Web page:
We made a fine start. We were pioneers: we set our hands to the plow that broke the plains, we sent the wagons rolling westward —and, like all pioneers, we did this knowing that we wouldn’t see the harvest. You who will live your adult lives in this new millennium, you will see it, or at least a lot more of it than we did; it is your children and grandchildren who will see the real spring.
If we don’t destroy ourselves and the planet first, of course. It’s a time now when that Sixties sensibility is once more desperately needed and once more savagely dissed. But the opposition these days is coming from a different place—a last-gasp-of-the-dinosaurs intolerance that comes from awareness fear rather than ignorance fear: They’re afraid of what they know, not of what they don’t know. They’re afraid other people are right, and that that leaves no room for them to be right.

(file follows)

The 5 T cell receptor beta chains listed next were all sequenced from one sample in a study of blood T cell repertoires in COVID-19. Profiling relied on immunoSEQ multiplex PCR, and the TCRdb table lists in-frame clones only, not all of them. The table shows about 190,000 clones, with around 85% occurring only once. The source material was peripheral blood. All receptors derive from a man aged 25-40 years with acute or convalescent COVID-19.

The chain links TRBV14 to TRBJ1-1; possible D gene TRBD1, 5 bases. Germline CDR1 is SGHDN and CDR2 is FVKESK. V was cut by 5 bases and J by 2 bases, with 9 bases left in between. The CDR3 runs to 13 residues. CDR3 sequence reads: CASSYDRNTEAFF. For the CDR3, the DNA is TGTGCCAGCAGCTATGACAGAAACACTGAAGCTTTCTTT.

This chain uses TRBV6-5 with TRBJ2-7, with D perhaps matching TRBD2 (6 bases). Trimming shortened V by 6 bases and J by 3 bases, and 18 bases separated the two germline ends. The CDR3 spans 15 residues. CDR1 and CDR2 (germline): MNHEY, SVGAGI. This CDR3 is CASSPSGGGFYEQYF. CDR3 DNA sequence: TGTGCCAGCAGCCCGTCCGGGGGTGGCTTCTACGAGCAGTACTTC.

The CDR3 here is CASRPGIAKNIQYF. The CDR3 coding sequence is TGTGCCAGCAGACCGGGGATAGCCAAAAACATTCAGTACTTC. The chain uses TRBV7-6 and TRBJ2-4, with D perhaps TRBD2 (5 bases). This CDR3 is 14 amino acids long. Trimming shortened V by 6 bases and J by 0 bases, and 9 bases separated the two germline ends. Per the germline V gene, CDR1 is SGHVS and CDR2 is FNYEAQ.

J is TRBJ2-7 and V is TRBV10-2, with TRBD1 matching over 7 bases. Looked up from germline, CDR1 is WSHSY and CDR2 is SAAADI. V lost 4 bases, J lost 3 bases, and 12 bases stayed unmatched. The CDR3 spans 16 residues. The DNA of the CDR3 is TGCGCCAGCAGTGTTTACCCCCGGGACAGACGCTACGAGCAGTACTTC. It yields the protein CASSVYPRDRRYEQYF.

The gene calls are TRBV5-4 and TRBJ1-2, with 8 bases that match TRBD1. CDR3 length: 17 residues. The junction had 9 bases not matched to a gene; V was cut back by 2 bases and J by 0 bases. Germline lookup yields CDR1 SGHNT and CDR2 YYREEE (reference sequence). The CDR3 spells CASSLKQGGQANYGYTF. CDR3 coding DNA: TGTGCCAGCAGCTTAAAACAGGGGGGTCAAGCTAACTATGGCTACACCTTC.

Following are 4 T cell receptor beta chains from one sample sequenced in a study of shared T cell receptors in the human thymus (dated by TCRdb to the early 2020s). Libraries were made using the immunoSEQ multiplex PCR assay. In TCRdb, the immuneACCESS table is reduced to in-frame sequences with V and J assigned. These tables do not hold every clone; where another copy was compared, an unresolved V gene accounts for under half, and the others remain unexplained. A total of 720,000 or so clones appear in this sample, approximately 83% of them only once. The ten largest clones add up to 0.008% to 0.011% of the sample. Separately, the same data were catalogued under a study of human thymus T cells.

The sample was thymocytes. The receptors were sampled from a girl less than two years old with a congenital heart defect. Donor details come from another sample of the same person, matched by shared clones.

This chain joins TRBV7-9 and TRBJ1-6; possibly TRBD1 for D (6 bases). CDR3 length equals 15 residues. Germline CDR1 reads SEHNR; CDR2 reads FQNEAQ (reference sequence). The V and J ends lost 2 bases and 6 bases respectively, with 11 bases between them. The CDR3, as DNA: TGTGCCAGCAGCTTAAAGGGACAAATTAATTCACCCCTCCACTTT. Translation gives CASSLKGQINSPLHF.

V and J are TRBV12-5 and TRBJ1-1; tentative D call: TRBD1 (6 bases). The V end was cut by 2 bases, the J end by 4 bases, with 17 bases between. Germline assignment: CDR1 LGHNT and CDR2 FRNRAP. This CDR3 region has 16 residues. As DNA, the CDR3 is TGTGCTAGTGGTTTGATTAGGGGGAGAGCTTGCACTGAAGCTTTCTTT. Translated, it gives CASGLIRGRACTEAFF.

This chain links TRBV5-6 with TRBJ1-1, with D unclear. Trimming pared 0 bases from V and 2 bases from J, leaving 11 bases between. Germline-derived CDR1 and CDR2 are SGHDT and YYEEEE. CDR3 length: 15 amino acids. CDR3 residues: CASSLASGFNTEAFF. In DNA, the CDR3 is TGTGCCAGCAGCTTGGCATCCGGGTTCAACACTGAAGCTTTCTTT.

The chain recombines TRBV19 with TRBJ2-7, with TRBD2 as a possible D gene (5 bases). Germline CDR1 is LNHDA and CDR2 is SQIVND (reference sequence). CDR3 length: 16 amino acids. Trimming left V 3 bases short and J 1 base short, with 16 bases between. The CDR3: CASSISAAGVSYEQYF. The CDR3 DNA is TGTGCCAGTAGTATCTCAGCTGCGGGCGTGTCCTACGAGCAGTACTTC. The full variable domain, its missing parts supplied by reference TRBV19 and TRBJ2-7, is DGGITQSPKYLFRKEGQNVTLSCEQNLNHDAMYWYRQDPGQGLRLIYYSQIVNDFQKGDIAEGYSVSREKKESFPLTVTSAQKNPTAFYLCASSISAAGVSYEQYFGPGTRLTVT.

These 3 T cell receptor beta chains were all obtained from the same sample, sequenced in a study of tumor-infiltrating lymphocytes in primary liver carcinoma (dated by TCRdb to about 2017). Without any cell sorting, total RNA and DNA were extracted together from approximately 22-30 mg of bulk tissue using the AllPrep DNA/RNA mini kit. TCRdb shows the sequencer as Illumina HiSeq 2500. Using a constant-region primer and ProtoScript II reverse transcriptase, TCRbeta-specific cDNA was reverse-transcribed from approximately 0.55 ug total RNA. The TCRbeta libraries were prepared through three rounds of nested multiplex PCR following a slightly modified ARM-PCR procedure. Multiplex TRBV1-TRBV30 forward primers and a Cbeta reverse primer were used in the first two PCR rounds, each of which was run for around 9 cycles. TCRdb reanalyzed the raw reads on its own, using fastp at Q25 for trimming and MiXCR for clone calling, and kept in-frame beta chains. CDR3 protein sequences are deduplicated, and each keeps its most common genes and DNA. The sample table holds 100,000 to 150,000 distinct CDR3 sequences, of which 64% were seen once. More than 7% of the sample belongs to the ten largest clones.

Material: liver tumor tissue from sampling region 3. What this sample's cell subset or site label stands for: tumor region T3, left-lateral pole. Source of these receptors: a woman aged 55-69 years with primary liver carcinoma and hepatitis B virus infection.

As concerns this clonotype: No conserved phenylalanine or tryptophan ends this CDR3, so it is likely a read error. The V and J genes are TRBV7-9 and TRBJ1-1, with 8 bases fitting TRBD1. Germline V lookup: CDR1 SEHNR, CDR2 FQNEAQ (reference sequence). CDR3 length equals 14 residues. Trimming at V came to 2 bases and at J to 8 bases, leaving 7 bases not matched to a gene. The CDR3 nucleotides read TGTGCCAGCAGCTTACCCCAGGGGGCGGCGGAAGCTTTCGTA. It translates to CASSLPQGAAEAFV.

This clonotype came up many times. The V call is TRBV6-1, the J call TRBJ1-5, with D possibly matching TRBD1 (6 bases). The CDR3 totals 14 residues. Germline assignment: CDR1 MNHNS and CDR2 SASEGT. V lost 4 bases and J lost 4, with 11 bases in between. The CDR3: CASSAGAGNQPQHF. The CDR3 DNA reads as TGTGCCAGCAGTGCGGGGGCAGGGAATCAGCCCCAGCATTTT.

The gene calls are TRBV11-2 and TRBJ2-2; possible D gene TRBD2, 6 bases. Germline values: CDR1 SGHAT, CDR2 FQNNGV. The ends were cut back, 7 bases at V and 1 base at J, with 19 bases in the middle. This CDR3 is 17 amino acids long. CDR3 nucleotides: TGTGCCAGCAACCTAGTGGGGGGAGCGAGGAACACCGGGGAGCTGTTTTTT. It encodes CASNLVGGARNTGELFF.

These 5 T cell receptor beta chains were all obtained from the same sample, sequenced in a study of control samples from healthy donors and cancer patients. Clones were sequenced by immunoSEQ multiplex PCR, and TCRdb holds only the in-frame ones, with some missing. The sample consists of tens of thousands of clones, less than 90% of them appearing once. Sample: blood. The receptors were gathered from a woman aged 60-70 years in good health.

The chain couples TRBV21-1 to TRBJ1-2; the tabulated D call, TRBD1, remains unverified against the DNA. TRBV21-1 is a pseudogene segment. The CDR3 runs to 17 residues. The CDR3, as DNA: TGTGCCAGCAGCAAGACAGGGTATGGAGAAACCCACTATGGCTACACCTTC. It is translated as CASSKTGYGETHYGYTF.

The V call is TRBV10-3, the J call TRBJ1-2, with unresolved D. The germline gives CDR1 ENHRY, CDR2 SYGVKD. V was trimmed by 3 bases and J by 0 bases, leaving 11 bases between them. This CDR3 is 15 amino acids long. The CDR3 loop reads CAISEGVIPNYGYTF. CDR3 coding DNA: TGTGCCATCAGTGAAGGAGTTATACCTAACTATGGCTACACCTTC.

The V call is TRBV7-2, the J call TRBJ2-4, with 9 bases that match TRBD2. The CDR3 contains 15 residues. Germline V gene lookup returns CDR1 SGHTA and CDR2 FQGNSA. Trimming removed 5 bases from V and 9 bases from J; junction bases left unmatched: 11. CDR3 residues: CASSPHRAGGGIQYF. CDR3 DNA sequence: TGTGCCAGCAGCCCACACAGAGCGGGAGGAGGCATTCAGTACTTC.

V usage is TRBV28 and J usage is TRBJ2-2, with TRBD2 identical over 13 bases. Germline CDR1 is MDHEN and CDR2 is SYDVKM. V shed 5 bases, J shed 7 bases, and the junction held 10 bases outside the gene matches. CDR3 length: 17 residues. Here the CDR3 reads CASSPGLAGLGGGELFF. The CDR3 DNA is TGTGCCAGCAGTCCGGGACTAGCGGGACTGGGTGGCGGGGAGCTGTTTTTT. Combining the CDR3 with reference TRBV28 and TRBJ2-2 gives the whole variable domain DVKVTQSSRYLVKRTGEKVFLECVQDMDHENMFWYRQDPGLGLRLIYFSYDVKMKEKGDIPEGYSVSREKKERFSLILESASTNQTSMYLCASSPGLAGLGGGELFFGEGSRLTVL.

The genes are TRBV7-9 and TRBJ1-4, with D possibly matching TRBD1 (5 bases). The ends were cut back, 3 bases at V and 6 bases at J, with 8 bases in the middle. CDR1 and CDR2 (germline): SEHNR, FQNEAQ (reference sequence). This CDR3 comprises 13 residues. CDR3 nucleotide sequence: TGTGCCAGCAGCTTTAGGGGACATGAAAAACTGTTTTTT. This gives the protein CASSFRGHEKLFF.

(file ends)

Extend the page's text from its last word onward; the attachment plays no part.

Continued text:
Got news for you: We’re ALL right. There’s room for ALL of it. That’s something I learned right here, forty years ago.
And that’s what I’d like you to take away from my rabbiting on here tonight: the parable of the Elephant. It was Jim’s favorite metaphor for the truth of so many things. Each of us has got a hand on the Elephant. Some of us have grabbed the trunk and some the ears and some the tail or the feet or the great gray flanks. But we all have a piece, and no one’s piece is any more or any less valid than anyone else’s, and all the pieces of difference together make up the One Big Truth. Oh, and all you really need IS love. I don’t have to remind the people of Francis of that. Believe in the Elephant—maybe even Francis might have—ride the snake, and rock on.
Thank you and gods bless.
My lecture at St. Bonaventure University, 20 April 2006